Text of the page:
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The floating gay parade, 80 boats with specific themes sailed along the Prinsengracht/ Amstel river canal with Lady Gaga ruling the airwaves. Cher managed to seep in a little but gone are the days of Madonna and Barbara Streisand. While no doubt an enjoyable spectator sport, there were some troubling trends. For instance, the energy on the boats lay low (my benchmark = NYC and San Francisco gay pride parades). You start to think about the relationship between the parade participants or “actors” and the crowd or the “audience.” Usually, in such parades, the line between the spectator and the spectacle is blurred, with the run of the mill you and I dressing up with stringy pink wigs, rainbow socks, to sometimes a full blown, out-of-the-closet costume. And you cheer...like your life depended on it. Your vocal cords compete with the likes of a newborn baby. Yet, at the Amsterdam parade, there was a sober quality where the audience barely even cheered, let alone waved at the floats that we…

Culture on the go: the New Yorker's Subway

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Commuting can be a drag, even more so in a densely populated city like Manhattan. I’ve done the uptown-downtown journey for years where you learn to block ungainly sights, smells and sounds on the subway. It’s a talent onto itself really. Jammed with the loudly enthusiastic tourists, the drunk and the homeless, and the emaciated college kids heading to east village, you develop a protective force field that usually is a potent combination of your iPod, the Economist and shades. That said, it is astonishing that the Metropolitan Transit Authority (MTA) takes this reality and turns it to its advantage. Understanding that New Yorkers are constantly on the move, it capitalizes on this and makes this commute a cultural experience. And we do stop and notice. While there is comfort in standardization through the quintessential subway blue and white tiles, there is also difference. Difference that reflects specific neighborhood stops. So if you get off the Natural history museum, that’s easy.…

The fate of Paul the Octopus

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They say the legendary Paul, the German octopus who predicted all Germany’s matches and the final victor of World Cup correctly, is about to retire. I think not. He has a future awaiting him…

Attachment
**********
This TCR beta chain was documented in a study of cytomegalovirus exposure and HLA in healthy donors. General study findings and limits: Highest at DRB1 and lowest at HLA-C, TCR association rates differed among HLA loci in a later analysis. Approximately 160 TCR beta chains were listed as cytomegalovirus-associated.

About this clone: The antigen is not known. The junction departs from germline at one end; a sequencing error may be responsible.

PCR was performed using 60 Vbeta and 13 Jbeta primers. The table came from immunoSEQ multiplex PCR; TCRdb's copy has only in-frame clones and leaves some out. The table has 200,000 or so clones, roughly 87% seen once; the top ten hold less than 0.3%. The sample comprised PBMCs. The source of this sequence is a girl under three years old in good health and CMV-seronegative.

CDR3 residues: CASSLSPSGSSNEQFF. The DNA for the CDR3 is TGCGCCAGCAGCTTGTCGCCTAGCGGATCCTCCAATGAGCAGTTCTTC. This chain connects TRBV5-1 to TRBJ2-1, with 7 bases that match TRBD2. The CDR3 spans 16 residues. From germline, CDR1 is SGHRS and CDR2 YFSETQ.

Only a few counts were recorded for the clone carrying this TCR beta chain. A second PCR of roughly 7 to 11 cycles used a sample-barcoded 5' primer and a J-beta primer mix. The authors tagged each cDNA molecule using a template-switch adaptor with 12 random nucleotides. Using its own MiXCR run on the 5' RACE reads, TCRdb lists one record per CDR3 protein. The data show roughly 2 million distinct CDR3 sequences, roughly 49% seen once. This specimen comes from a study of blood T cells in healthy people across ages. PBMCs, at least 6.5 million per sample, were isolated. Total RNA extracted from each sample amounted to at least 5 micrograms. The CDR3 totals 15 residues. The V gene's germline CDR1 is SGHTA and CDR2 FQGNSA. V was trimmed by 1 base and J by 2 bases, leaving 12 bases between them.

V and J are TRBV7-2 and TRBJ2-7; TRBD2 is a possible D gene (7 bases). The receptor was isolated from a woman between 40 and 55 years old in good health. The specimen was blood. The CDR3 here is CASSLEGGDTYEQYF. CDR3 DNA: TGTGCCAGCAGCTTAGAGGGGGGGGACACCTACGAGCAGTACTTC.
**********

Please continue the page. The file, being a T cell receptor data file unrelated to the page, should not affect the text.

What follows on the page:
1) Paul is going to sign on for the hot remake of Bond’s Octopussy. The question is, can he seduce the British star Daniel Craig like the way he charmed the Spanish? Maud Adams, move over, Paul's the real deal.

2) Paul wonders how anyone in their right mind can actually think that entertaining kids in a German aquarium is retirement? That’s a load of work people! Instead, he wants to cash in! Although the Spanish economy is er, not doing as well as it did in the World Cup final, he wants his share! Lawyers, make your move!

3) Paul is thinking of joining Wall Street; while everyone was busy seeing his moves on predicting the World Cup final, no one noticed him picking out the next Google…oh well, you snooze, you lose.

Shut up and watch the game!

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Saying something profound about football is not my forte. Yet, here you have it, I'm in the Netherlands and its the World Cup final between Holland and Spain. As you will soon guess, this is definitely not the blog where you will get insightful commentary about Robben’s missed opportunity to strike a goal or Iniesta's amazing play that won the Spanish it’s world cup; I've barely wrapped my head around the fact that there are defenders, keepers and strikers…that there are referees who play bad cop with no real good cop around. It's a nasty job apparently.

Also, I realize that like any other ritual, there is the core and then, there are the spectators, ready to peripherally engage by following the code. It doesn't take much to learn the code. Wear orange. Wrap your beesies, those little furry creatures that come along with every 15 euro purchase from Albert Heijn around your headband like antennae of Dutch support. Scream "kill...kill...kill," and mumble …